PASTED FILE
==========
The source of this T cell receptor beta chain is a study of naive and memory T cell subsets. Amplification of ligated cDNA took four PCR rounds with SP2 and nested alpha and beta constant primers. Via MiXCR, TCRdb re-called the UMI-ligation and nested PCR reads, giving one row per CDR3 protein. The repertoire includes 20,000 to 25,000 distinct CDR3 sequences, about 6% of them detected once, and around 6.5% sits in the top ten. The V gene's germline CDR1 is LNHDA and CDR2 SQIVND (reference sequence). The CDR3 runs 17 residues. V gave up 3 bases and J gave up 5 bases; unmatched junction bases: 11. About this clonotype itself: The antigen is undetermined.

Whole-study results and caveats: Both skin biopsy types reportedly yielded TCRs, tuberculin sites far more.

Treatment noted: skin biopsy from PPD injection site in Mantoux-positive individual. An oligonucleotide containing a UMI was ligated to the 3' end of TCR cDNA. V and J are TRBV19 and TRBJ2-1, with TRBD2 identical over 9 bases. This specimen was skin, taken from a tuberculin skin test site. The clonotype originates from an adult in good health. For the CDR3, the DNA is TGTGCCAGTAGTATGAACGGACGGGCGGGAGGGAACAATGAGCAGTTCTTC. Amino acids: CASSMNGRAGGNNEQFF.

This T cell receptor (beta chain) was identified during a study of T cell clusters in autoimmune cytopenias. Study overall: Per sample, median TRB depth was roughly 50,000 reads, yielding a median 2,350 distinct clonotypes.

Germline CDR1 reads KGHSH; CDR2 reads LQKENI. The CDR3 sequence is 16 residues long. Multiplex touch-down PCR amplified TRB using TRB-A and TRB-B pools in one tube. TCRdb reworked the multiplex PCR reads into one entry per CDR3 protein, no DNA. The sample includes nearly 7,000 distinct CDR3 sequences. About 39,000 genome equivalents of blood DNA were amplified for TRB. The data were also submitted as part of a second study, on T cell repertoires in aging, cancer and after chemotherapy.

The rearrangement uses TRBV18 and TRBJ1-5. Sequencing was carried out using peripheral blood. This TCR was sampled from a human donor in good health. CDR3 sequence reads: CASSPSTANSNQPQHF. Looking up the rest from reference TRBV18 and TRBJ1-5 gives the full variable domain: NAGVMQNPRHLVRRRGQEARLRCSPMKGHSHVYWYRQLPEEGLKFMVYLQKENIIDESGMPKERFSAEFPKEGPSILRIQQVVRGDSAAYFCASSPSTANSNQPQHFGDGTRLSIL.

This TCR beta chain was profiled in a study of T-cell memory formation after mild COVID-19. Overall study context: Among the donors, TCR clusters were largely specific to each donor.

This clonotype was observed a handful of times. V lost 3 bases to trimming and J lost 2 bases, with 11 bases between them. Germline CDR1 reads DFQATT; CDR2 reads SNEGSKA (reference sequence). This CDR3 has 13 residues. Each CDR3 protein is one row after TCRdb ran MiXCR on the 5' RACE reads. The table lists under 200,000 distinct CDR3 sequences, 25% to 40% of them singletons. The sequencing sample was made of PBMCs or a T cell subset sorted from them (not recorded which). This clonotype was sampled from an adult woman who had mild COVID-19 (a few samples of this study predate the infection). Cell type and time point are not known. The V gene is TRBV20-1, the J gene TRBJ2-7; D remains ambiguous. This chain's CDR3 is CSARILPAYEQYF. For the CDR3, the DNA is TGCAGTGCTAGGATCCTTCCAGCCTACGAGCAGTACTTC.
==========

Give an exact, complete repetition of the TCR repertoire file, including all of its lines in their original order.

The source of this T cell receptor beta chain is a study of naive and memory T cell subsets. Amplification of ligated cDNA took four PCR rounds with SP2 and nested alpha and beta constant primers. Via MiXCR, TCRdb re-called the UMI-ligation and nested PCR reads, giving one row per CDR3 protein. The repertoire includes 20,000 to 25,000 distinct CDR3 sequences, about 6% of them detected once, and around 6.5% sits in the top ten. The V gene's germline CDR1 is LNHDA and CDR2 SQIVND (reference sequence). The CDR3 runs 17 residues. V gave up 3 bases and J gave up 5 bases; unmatched junction bases: 11. About this clonotype itself: The antigen is undetermined.

Whole-study results and caveats: Both skin biopsy types reportedly yielded TCRs, tuberculin sites far more.

Treatment noted: skin biopsy from PPD injection site in Mantoux-positive individual. An oligonucleotide containing a UMI was ligated to the 3' end of TCR cDNA. V and J are TRBV19 and TRBJ2-1, with TRBD2 identical over 9 bases. This specimen was skin, taken from a tuberculin skin test site. The clonotype originates from an adult in good health. For the CDR3, the DNA is TGTGCCAGTAGTATGAACGGACGGGCGGGAGGGAACAATGAGCAGTTCTTC. Amino acids: CASSMNGRAGGNNEQFF.

This T cell receptor (beta chain) was identified during a study of T cell clusters in autoimmune cytopenias. Study overall: Per sample, median TRB depth was roughly 50,000 reads, yielding a median 2,350 distinct clonotypes.

Germline CDR1 reads KGHSH; CDR2 reads LQKENI. The CDR3 sequence is 16 residues long. Multiplex touch-down PCR amplified TRB using TRB-A and TRB-B pools in one tube. TCRdb reworked the multiplex PCR reads into one entry per CDR3 protein, no DNA. The sample includes nearly 7,000 distinct CDR3 sequences. About 39,000 genome equivalents of blood DNA were amplified for TRB. The data were also submitted as part of a second study, on T cell repertoires in aging, cancer and after chemotherapy.

The rearrangement uses TRBV18 and TRBJ1-5. Sequencing was carried out using peripheral blood. This TCR was sampled from a human donor in good health. CDR3 sequence reads: CASSPSTANSNQPQHF. Looking up the rest from reference TRBV18 and TRBJ1-5 gives the full variable domain: NAGVMQNPRHLVRRRGQEARLRCSPMKGHSHVYWYRQLPEEGLKFMVYLQKENIIDESGMPKERFSAEFPKEGPSILRIQQVVRGDSAAYFCASSPSTANSNQPQHFGDGTRLSIL.

This TCR beta chain was profiled in a study of T-cell memory formation after mild COVID-19. Overall study context: Among the donors, TCR clusters were largely specific to each donor.

This clonotype was observed a handful of times. V lost 3 bases to trimming and J lost 2 bases, with 11 bases between them. Germline CDR1 reads DFQATT; CDR2 reads SNEGSKA (reference sequence). This CDR3 has 13 residues. Each CDR3 protein is one row after TCRdb ran MiXCR on the 5' RACE reads. The table lists under 200,000 distinct CDR3 sequences, 25% to 40% of them singletons. The sequencing sample was made of PBMCs or a T cell subset sorted from them (not recorded which). This clonotype was sampled from an adult woman who had mild COVID-19 (a few samples of this study predate the infection). Cell type and time point are not known. The V gene is TRBV20-1, the J gene TRBJ2-7; D remains ambiguous. This chain's CDR3 is CSARILPAYEQYF. For the CDR3, the DNA is TGCAGTGCTAGGATCCTTCCAGCCTACGAGCAGTACTTC.